It is an absolutely stunning plant when discovered during a hike in the Alps, but sometimes disappointing in cultivation, as the bracts tend to turn grayish rather than white when soaked with rain and are often stained by particles of soil as well. To keep them clean, cover the soil around the plant with a layer of fine gravel … and while you’re at it, you might want to choose dark gravel, as that will bring out the beautiful silvery gray of the foliage and the sparkling whiteness of the bracts.

As a child, I always had the impression that edelweiss was rare and extremely difficult to grow, perhaps nearly impossible to cultivate outside of the Austrian and Swiss Alps. But in fact, it’s reasonably easy: not rudbeckia or coreopsis easy, but something any serious temperate-climate gardener ought to be able to handle. 

Edelweiss is ideal for rock gardens. Photo: http://www.jparkers.co.uk

Edelweiss prefers full sun or only the very lightest shade and perfectly drained soil. You might want to mix about one third fine gravel into your usual soil to replicate alpine conditions. It grows well in alkaline soils, but adapts to moderately acid ones as well. It will tolerate drought once established, although first-year plants are still quite fragile.

The plant is often said to be “short-lived,” but this is especially the case when it’s grown in a regular flower bed in rich, fairly moist soil. (And yes, that can be done.) But if you try to recreate its natural environment, that is, alpine conditions, edelweiss can live for many years. It especially likes cool summers, obviously not something every gardener can provide. It may self-sow to a certain degree when it likes your garden, but not to the point of becoming invasive.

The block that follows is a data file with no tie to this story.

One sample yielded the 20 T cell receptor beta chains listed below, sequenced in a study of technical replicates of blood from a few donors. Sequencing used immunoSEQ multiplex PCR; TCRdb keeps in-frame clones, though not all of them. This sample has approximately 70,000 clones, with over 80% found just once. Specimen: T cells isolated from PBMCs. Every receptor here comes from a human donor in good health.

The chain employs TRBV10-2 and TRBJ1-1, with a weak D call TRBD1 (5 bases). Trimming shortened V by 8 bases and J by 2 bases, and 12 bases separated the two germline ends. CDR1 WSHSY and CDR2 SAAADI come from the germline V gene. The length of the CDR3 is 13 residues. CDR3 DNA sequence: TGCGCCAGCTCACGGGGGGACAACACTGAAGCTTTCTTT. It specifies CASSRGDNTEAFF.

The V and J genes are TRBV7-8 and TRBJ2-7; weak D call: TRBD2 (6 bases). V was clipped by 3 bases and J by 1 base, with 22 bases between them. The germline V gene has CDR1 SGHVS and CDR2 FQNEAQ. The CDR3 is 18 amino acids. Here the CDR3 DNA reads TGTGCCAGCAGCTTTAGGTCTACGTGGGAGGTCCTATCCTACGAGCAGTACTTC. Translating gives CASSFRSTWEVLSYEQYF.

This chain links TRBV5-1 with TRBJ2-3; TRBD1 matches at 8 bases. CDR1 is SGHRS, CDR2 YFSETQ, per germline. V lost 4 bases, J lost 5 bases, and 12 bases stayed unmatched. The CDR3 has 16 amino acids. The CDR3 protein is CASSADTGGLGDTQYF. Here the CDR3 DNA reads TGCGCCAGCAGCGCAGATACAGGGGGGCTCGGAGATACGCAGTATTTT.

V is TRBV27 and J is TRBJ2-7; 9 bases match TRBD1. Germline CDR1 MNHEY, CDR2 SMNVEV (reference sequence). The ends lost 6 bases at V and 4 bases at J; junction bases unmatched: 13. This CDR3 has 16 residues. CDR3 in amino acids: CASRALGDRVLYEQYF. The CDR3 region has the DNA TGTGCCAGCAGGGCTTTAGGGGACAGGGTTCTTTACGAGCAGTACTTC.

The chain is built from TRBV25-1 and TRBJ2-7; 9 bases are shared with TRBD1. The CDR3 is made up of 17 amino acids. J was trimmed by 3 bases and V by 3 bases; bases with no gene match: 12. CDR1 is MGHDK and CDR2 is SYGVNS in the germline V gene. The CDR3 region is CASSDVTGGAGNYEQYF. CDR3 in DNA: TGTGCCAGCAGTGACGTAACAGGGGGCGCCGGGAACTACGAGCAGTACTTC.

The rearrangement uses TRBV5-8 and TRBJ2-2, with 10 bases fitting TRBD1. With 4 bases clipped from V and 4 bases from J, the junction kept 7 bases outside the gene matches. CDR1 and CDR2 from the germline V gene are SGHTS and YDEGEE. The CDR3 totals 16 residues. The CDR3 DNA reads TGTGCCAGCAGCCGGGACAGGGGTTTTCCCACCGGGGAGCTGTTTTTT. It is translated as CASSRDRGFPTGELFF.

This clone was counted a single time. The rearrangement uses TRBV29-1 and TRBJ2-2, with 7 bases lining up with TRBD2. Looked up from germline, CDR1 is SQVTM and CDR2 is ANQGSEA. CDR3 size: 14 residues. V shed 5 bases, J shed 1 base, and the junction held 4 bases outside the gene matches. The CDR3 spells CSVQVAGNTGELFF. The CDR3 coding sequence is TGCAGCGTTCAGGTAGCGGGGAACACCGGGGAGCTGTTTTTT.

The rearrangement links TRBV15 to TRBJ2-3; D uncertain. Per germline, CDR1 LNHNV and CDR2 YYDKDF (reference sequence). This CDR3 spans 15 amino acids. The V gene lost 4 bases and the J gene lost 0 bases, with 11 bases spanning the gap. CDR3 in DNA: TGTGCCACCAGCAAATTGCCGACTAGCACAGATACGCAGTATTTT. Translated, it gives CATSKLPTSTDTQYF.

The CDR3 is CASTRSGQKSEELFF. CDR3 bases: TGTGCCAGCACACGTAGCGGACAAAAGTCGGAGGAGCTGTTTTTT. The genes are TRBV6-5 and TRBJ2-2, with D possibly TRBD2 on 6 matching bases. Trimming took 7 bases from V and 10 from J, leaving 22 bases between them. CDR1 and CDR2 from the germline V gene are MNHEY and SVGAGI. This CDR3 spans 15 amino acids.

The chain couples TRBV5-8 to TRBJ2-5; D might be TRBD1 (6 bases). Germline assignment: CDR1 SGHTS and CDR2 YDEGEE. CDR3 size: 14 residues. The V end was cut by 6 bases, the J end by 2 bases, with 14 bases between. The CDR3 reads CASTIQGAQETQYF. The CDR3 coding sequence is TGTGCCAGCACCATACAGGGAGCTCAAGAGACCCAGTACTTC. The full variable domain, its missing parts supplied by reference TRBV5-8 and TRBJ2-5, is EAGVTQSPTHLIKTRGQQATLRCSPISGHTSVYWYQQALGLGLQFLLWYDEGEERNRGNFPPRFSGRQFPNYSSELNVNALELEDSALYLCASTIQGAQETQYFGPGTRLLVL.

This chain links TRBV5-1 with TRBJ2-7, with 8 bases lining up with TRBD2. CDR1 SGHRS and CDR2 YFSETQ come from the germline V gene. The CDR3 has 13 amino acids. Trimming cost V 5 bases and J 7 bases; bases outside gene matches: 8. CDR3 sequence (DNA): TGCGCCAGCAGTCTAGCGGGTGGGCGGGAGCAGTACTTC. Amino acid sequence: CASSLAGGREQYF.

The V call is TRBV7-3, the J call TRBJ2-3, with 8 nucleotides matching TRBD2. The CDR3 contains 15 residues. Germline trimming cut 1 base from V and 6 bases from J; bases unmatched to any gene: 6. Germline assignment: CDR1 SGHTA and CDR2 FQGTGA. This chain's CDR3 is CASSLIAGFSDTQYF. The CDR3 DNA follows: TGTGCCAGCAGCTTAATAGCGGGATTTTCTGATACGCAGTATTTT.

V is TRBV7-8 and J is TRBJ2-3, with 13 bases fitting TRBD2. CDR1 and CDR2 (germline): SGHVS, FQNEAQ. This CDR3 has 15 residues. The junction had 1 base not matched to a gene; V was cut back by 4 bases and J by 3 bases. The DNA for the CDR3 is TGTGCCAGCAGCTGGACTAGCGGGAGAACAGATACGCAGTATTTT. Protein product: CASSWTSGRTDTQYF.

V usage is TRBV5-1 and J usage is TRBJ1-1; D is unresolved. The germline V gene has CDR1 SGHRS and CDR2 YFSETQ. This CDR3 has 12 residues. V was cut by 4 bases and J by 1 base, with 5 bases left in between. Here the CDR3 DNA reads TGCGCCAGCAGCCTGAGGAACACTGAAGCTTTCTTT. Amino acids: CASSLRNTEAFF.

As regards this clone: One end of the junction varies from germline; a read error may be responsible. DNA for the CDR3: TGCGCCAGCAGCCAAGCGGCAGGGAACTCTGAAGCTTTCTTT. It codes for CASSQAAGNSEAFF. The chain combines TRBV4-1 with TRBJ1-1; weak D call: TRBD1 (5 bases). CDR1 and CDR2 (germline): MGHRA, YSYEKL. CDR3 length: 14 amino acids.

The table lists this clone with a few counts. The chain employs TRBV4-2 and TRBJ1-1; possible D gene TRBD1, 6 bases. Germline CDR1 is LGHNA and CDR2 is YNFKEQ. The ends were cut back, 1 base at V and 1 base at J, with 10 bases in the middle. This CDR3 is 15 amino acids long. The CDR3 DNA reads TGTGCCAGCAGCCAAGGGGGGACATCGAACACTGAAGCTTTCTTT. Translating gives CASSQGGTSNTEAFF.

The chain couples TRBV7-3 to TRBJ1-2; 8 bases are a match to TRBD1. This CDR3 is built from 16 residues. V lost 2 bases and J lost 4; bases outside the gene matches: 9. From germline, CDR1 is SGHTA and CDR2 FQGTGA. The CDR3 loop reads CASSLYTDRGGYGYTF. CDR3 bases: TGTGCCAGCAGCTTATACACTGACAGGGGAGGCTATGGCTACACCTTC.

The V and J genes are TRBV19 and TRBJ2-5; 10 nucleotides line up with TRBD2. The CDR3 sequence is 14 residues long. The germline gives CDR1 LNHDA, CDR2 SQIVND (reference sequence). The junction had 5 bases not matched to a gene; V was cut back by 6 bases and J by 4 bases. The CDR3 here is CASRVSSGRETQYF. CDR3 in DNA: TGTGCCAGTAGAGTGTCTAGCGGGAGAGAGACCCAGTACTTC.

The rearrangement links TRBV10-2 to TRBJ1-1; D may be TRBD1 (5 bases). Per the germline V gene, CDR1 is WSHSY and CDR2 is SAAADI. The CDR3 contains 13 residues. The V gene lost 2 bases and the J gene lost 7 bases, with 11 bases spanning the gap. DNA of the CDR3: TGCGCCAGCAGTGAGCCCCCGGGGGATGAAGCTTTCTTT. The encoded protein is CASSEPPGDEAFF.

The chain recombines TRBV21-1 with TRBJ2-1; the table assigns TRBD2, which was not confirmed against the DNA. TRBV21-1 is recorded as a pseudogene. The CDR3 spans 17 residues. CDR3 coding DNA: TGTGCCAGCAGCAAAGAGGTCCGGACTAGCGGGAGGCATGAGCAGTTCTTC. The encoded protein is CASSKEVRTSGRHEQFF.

Edelweiss fairly easy to grow from seed (and no, you don’t need to give it a cold treatment), but you can also multiply it by division.

Where to find it? Your local garden center may not carry edelweiss (mine doesn’t), but it’s common enough in specialized alpine nurseries and many seed companies offer seeds. You can even find seeds on eBay and Amazon.


Leontopodium nivale alpinum ‘Everest’. Photo: Fleuroselect

Leontopodium nivale alpinum ‘Everest’: dwarf variety. Sometimes blooms the first year from seed. Fleuroselect winner. 7–8cm x 8–10 cm. Zones 3–7.

Leontopodium alpinum ‘Mignon’: more compact than the species. 10–20cm x 20–30 cm. Zonea 3–7.

Only January, Yet Already Time to Sow Seeds?